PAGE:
By Dr David Laing Dawson
Within the same time frame I was reading Marvin’s blog on the Mental Health Commission and the associated commentary, Dwayne Johnson’s story of depression popped up on multiple news sites. None of the sites gave much detail and I remain unsure if he suffered bouts of what we used to call “clinical depression”, and before that “endogenous depression” or if he simply suffered some difficult discouraging periods in life when his football career and a relationship ended.
In these brief news items Dwayne’s story is shaped as the narrative of an “heroic struggle”.
And I realized that most such stories are shaped and told in that form. It is a classic narrative form, and one we all want to hear.
Facing great odds, our hero, perhaps after learning some life lesson (humility, confession, love, trust, openness) battles his way through to success, health, and happiness. His weapons are will power, strength, hope, perseverance, and a little help from his friends.
It is the narrative form in the story of A Beautiful Mind’s John Nash. And it is the narrative form when the story is told about a victim of cancer.
The difference is that when we read the story and see the pictures of someone’s struggle with cancer, we know he or she has undergone one or many courses of radiation or chemotherapy, that he or she is still undergoing treatment.
The focus of the story may be on the courage and optimism of the patient, their loving family, a special group of supportive friends, a cancer support group, or all that the patient is able to accomplish despite their illness – but we never lose sight of the fact of medical treatment for cancer.
It is good to bring mental illness out of the shadows. It is good to tell our stories. But we need to drop the euphemisms of mental health issues, and (a new one for me) mental health “situations”, and we need to include the fact of medical treatment for serious mental illness, because we don’t assume it as we do with cancer narratives. In fact, a very popular heroic struggle narrative is “I overcame my (illness, depression) without resorting to medication.”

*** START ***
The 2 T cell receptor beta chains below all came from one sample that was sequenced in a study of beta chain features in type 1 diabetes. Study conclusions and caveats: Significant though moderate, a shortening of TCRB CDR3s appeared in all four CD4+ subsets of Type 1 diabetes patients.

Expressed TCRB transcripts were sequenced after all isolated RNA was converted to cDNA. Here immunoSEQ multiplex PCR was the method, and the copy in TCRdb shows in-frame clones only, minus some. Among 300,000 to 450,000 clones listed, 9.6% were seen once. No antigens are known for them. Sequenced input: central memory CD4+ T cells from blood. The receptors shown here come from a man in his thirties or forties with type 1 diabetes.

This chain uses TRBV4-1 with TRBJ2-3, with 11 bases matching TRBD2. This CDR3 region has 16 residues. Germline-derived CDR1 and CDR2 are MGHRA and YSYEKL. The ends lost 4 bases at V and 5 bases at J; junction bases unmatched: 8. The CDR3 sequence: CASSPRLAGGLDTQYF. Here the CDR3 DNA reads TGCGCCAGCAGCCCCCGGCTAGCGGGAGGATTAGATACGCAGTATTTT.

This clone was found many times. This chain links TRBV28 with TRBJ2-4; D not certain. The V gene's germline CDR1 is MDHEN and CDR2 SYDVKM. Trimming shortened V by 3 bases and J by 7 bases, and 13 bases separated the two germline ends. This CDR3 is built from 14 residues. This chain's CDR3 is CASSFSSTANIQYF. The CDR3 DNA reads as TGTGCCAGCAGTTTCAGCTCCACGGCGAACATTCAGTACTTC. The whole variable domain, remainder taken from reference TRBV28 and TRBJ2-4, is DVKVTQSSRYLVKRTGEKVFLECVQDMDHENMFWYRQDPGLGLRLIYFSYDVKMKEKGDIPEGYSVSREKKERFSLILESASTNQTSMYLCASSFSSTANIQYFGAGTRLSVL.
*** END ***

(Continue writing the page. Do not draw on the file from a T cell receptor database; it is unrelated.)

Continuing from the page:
This heroic struggle narrative has shaped the recovery movement; it has clearly influenced members of the mental health commission.
And who would bother watching a show, or reading a story with a tagline of: “A man develops depression, goes to his doctor; the doctor treats his depression and he gets better.”
This is not to denigrate the role of courage, optimism, hope, and support required to live with a chronic illness, or recover from an acute illness. But…
Another day, April 5 to be exact, and it seems it is OCD Day with several news items and videos appearing. Much is shared in these articles and videos, distinguishing crippling OCD symptoms from mild everyday forms of compulsions and obsessions. Psychological treatment is also explained, exposure and desensitization therapy. But not once, not once in the articles and videos I watched was it explained that there are medical pharmacological treatments that work with great success for about 90% of sufferers. Not once is this mentioned.
One of these medications has been around since the 1960’s, though at the time we didn’t know how effective it was for OCD and psychological/psychoanalytic thinking about the illness dominated.
I am not sure who or what is to blame for this. But for the psychologists who were interviewed to not mention this readily available medical treatment is akin to naturopaths not mentioning antibiotics when discussing the treatment of pneumonia.
Paradoxically, Jack Nicholson starred as a novelist with OCD in “As Good as it Gets” 20 years ago. At the end of the movie Nicholson’s character decides to be a better man and go back on his medication. Critics were not happy with that ending, and it did ruin the “heroic struggle” narrative. It was, as the third act of a story, very unsatisfying. “What? To quell his OCD all he had to do was take his medication?” Well, yes.